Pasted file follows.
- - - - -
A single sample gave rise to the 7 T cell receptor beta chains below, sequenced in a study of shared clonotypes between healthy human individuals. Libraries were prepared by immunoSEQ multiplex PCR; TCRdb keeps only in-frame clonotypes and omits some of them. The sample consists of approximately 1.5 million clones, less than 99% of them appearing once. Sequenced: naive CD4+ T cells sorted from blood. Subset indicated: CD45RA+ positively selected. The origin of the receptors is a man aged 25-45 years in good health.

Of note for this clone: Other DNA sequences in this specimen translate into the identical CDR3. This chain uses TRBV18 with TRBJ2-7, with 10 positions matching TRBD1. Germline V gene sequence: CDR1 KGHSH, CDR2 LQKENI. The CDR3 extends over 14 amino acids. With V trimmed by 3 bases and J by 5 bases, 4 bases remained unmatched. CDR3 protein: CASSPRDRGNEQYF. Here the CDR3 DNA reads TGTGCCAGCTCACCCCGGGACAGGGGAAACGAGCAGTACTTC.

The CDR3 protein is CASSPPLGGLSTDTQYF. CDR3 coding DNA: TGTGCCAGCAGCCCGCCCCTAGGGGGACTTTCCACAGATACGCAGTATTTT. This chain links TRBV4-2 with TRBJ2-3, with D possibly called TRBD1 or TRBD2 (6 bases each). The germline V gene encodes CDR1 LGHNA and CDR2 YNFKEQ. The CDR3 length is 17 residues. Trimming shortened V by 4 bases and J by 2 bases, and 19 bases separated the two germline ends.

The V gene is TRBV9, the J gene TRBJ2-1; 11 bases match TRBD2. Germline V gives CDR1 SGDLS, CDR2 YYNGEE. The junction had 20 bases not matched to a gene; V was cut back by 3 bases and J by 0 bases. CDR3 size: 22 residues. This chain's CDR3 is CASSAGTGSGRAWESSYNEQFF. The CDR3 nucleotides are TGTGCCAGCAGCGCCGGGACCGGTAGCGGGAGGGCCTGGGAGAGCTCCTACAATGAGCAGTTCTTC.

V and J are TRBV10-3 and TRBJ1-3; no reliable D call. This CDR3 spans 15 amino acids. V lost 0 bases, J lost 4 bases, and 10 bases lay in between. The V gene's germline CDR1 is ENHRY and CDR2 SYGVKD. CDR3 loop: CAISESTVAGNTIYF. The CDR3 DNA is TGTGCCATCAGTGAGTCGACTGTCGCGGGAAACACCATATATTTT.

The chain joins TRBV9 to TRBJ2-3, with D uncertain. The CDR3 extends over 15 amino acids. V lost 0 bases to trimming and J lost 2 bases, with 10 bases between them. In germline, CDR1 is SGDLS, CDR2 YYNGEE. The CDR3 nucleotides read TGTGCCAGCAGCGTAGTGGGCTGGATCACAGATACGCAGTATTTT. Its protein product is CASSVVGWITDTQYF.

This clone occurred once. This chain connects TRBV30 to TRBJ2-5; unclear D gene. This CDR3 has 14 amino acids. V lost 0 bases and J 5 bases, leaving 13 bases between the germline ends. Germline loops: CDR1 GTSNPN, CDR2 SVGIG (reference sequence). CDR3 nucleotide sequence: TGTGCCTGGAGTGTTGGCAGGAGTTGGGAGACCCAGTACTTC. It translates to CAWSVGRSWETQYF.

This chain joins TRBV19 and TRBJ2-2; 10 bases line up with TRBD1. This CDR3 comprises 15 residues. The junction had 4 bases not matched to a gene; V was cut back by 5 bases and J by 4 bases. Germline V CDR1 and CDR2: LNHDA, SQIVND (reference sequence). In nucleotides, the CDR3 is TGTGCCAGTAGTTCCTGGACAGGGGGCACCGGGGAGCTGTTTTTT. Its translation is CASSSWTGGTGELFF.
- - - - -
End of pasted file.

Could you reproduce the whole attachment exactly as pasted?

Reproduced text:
A single sample gave rise to the 7 T cell receptor beta chains below, sequenced in a study of shared clonotypes between healthy human individuals. Libraries were prepared by immunoSEQ multiplex PCR; TCRdb keeps only in-frame clonotypes and omits some of them. The sample consists of approximately 1.5 million clones, less than 99% of them appearing once. Sequenced: naive CD4+ T cells sorted from blood. Subset indicated: CD45RA+ positively selected. The origin of the receptors is a man aged 25-45 years in good health.

Of note for this clone: Other DNA sequences in this specimen translate into the identical CDR3. This chain uses TRBV18 with TRBJ2-7, with 10 positions matching TRBD1. Germline V gene sequence: CDR1 KGHSH, CDR2 LQKENI. The CDR3 extends over 14 amino acids. With V trimmed by 3 bases and J by 5 bases, 4 bases remained unmatched. CDR3 protein: CASSPRDRGNEQYF. Here the CDR3 DNA reads TGTGCCAGCTCACCCCGGGACAGGGGAAACGAGCAGTACTTC.

The CDR3 protein is CASSPPLGGLSTDTQYF. CDR3 coding DNA: TGTGCCAGCAGCCCGCCCCTAGGGGGACTTTCCACAGATACGCAGTATTTT. This chain links TRBV4-2 with TRBJ2-3, with D possibly called TRBD1 or TRBD2 (6 bases each). The germline V gene encodes CDR1 LGHNA and CDR2 YNFKEQ. The CDR3 length is 17 residues. Trimming shortened V by 4 bases and J by 2 bases, and 19 bases separated the two germline ends.

The V gene is TRBV9, the J gene TRBJ2-1; 11 bases match TRBD2. Germline V gives CDR1 SGDLS, CDR2 YYNGEE. The junction had 20 bases not matched to a gene; V was cut back by 3 bases and J by 0 bases. CDR3 size: 22 residues. This chain's CDR3 is CASSAGTGSGRAWESSYNEQFF. The CDR3 nucleotides are TGTGCCAGCAGCGCCGGGACCGGTAGCGGGAGGGCCTGGGAGAGCTCCTACAATGAGCAGTTCTTC.

V and J are TRBV10-3 and TRBJ1-3; no reliable D call. This CDR3 spans 15 amino acids. V lost 0 bases, J lost 4 bases, and 10 bases lay in between. The V gene's germline CDR1 is ENHRY and CDR2 SYGVKD. CDR3 loop: CAISESTVAGNTIYF. The CDR3 DNA is TGTGCCATCAGTGAGTCGACTGTCGCGGGAAACACCATATATTTT.

The chain joins TRBV9 to TRBJ2-3, with D uncertain. The CDR3 extends over 15 amino acids. V lost 0 bases to trimming and J lost 2 bases, with 10 bases between them. In germline, CDR1 is SGDLS, CDR2 YYNGEE. The CDR3 nucleotides read TGTGCCAGCAGCGTAGTGGGCTGGATCACAGATACGCAGTATTTT. Its protein product is CASSVVGWITDTQYF.

This clone occurred once. This chain connects TRBV30 to TRBJ2-5; unclear D gene. This CDR3 has 14 amino acids. V lost 0 bases and J 5 bases, leaving 13 bases between the germline ends. Germline loops: CDR1 GTSNPN, CDR2 SVGIG (reference sequence). CDR3 nucleotide sequence: TGTGCCTGGAGTGTTGGCAGGAGTTGGGAGACCCAGTACTTC. It translates to CAWSVGRSWETQYF.

This chain joins TRBV19 and TRBJ2-2; 10 bases line up with TRBD1. This CDR3 comprises 15 residues. The junction had 4 bases not matched to a gene; V was cut back by 5 bases and J by 4 bases. Germline V CDR1 and CDR2: LNHDA, SQIVND (reference sequence). In nucleotides, the CDR3 is TGTGCCAGTAGTTCCTGGACAGGGGGCACCGGGGAGCTGTTTTTT. Its translation is CASSSWTGGTGELFF.